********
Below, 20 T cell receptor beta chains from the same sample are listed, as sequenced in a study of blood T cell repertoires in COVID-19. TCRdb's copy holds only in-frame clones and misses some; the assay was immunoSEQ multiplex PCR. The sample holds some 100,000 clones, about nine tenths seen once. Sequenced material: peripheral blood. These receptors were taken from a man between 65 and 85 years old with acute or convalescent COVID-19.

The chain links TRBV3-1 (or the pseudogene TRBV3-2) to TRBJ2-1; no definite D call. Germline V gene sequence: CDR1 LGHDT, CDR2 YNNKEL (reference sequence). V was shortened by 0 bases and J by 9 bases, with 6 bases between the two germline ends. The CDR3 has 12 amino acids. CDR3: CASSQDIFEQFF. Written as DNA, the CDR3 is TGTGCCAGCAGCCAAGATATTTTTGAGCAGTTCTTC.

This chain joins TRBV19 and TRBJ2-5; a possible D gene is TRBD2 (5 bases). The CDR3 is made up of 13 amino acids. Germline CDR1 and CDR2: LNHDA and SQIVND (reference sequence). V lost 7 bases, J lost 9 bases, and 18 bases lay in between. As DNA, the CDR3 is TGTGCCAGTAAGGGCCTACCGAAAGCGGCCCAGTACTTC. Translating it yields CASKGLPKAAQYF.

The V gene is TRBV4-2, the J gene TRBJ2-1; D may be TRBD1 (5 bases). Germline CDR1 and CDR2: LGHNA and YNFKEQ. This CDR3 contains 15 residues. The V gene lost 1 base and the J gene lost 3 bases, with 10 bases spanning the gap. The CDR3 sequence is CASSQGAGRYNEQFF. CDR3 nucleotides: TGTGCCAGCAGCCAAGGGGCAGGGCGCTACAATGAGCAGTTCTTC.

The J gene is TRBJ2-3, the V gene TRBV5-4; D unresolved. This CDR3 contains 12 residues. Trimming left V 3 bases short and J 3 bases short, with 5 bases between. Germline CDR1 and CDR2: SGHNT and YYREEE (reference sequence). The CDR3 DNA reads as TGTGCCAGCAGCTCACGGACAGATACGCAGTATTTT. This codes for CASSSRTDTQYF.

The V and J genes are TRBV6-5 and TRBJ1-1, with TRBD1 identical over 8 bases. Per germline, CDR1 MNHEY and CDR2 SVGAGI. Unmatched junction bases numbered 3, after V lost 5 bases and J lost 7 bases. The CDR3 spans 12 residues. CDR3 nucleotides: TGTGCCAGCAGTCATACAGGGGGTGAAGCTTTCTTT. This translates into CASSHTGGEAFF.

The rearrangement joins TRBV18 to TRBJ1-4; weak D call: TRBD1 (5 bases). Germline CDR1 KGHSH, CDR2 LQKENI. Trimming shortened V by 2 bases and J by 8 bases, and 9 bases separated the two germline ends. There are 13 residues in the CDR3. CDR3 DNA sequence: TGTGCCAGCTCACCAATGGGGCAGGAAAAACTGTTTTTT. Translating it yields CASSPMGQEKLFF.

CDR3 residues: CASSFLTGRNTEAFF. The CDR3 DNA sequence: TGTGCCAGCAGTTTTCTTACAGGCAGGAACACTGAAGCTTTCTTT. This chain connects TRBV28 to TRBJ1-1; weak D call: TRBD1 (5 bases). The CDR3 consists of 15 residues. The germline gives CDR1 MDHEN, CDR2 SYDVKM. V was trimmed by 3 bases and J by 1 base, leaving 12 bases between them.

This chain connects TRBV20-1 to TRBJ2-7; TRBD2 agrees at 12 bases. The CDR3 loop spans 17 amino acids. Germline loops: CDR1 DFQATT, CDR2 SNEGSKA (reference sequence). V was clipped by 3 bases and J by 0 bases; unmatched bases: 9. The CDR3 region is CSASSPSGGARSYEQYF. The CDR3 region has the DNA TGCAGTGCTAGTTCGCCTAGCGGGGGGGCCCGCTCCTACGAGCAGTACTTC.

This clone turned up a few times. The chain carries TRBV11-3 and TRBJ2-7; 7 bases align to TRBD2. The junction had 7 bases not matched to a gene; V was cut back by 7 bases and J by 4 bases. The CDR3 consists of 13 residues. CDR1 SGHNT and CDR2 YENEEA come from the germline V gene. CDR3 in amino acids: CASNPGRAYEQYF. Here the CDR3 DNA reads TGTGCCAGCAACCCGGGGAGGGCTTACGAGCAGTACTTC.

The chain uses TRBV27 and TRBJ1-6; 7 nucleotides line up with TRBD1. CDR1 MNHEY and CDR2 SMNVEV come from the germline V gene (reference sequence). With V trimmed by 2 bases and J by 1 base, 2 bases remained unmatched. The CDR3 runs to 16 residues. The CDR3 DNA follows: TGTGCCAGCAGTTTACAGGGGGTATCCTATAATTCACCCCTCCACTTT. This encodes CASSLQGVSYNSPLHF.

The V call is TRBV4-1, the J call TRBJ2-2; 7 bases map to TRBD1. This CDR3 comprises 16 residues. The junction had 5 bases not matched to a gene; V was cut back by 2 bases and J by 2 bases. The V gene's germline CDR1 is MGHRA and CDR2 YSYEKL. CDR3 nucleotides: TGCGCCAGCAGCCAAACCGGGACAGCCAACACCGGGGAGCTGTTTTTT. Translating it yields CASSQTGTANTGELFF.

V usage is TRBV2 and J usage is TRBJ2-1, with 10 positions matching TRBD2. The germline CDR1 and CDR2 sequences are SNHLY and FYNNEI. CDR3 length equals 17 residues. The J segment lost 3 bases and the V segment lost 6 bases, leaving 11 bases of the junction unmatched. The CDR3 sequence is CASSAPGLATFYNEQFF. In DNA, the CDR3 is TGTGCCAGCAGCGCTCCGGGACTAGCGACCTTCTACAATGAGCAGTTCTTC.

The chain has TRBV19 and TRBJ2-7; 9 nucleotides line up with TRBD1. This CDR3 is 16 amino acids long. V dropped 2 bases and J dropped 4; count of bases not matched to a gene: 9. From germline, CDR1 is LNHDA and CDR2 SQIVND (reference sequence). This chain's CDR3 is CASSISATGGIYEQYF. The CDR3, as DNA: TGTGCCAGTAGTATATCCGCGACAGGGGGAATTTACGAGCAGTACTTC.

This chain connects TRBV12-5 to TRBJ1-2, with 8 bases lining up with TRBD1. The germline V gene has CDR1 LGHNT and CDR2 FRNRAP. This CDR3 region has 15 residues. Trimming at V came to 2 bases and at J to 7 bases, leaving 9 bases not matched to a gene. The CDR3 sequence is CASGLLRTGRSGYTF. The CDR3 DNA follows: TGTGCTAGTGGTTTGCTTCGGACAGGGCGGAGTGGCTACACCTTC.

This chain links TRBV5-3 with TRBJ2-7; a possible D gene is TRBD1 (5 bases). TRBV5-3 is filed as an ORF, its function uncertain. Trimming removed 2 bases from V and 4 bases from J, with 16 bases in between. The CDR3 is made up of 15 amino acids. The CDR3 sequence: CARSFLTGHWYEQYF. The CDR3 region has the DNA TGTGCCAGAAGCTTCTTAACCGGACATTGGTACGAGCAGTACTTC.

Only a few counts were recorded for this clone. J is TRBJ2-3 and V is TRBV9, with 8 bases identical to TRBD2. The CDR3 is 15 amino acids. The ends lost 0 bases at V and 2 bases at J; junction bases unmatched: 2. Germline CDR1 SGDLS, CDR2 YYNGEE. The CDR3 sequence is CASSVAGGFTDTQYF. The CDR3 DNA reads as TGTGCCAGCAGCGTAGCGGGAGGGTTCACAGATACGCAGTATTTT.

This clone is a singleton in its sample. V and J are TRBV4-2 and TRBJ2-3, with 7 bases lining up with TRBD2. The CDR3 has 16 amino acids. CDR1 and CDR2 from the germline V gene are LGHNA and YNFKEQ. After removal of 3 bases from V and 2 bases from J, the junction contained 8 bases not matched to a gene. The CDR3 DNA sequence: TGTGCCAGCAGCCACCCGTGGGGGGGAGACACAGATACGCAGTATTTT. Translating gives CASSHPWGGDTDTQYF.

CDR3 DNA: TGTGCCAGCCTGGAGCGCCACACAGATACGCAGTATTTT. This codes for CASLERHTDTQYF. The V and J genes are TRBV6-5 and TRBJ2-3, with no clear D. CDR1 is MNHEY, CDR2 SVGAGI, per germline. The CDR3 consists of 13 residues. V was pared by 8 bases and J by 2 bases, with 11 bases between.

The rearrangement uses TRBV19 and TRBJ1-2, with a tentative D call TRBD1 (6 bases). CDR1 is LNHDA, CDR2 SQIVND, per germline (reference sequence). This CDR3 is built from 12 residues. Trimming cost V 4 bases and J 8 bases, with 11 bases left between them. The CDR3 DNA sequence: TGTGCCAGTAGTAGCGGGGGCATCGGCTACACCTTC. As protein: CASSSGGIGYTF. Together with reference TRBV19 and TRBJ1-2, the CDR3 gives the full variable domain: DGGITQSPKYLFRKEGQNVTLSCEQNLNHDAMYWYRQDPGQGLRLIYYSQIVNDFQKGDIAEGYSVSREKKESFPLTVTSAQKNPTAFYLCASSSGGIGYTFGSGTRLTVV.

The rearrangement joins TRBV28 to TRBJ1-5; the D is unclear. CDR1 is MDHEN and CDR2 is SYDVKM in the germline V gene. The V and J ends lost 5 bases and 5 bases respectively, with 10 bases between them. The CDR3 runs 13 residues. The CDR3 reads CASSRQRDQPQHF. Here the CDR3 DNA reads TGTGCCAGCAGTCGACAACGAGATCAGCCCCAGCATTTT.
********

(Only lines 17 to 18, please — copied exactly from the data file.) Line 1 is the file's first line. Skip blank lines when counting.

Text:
Only a few counts were recorded for this clone. J is TRBJ2-3 and V is TRBV9, with 8 bases identical to TRBD2. The CDR3 is 15 amino acids. The ends lost 0 bases at V and 2 bases at J; junction bases unmatched: 2. Germline CDR1 SGDLS, CDR2 YYNGEE. The CDR3 sequence is CASSVAGGFTDTQYF. The CDR3 DNA reads as TGTGCCAGCAGCGTAGCGGGAGGGTTCACAGATACGCAGTATTTT.

This clone is a singleton in its sample. V and J are TRBV4-2 and TRBJ2-3, with 7 bases lining up with TRBD2. The CDR3 has 16 amino acids. CDR1 and CDR2 from the germline V gene are LGHNA and YNFKEQ. After removal of 3 bases from V and 2 bases from J, the junction contained 8 bases not matched to a gene. The CDR3 DNA sequence: TGTGCCAGCAGCCACCCGTGGGGGGGAGACACAGATACGCAGTATTTT. Translating gives CASSHPWGGDTDTQYF.